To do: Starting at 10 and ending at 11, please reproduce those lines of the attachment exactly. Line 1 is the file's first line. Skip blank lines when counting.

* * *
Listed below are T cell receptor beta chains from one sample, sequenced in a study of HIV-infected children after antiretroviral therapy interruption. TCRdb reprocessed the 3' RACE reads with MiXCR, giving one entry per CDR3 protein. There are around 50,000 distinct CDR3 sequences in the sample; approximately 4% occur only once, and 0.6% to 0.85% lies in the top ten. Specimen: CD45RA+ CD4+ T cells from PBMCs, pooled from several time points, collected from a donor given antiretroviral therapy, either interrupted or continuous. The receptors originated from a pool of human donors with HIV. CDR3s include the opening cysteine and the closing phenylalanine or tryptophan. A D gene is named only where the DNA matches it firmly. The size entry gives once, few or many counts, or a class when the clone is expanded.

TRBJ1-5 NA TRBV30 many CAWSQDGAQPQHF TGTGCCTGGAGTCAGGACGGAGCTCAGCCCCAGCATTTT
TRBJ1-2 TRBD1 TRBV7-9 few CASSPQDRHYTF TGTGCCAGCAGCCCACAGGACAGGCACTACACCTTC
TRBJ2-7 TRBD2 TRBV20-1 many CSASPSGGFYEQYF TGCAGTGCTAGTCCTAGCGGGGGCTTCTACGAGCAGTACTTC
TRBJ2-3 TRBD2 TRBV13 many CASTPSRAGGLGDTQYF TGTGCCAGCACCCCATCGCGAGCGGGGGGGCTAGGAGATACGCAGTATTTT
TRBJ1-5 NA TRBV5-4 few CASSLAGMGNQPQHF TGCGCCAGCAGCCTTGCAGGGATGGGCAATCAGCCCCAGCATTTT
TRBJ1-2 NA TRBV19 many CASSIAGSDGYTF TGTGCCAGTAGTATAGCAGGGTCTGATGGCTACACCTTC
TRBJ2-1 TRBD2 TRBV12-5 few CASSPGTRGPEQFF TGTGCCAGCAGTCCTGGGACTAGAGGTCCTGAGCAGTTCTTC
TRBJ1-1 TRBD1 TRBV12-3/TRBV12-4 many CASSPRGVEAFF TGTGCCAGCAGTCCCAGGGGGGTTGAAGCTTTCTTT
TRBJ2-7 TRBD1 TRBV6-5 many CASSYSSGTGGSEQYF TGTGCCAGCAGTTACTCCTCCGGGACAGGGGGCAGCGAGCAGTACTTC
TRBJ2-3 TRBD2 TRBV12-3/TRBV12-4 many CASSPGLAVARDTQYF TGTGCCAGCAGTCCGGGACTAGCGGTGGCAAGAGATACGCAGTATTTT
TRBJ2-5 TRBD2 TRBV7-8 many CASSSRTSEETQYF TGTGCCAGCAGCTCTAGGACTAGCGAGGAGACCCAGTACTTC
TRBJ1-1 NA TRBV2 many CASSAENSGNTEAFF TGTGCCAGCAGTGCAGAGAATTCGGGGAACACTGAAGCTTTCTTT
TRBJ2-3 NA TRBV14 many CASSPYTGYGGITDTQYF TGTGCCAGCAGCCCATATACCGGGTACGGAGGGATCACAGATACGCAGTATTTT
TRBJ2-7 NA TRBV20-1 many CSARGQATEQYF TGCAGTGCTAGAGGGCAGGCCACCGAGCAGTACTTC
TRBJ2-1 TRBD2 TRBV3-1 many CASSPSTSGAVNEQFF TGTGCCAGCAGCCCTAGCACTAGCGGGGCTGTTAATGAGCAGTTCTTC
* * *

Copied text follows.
TRBJ2-7 TRBD1 TRBV6-5 many CASSYSSGTGGSEQYF TGTGCCAGCAGTTACTCCTCCGGGACAGGGGGCAGCGAGCAGTACTTC
TRBJ2-3 TRBD2 TRBV12-3/TRBV12-4 many CASSPGLAVARDTQYF TGTGCCAGCAGTCCGGGACTAGCGGTGGCAAGAGATACGCAGTATTTT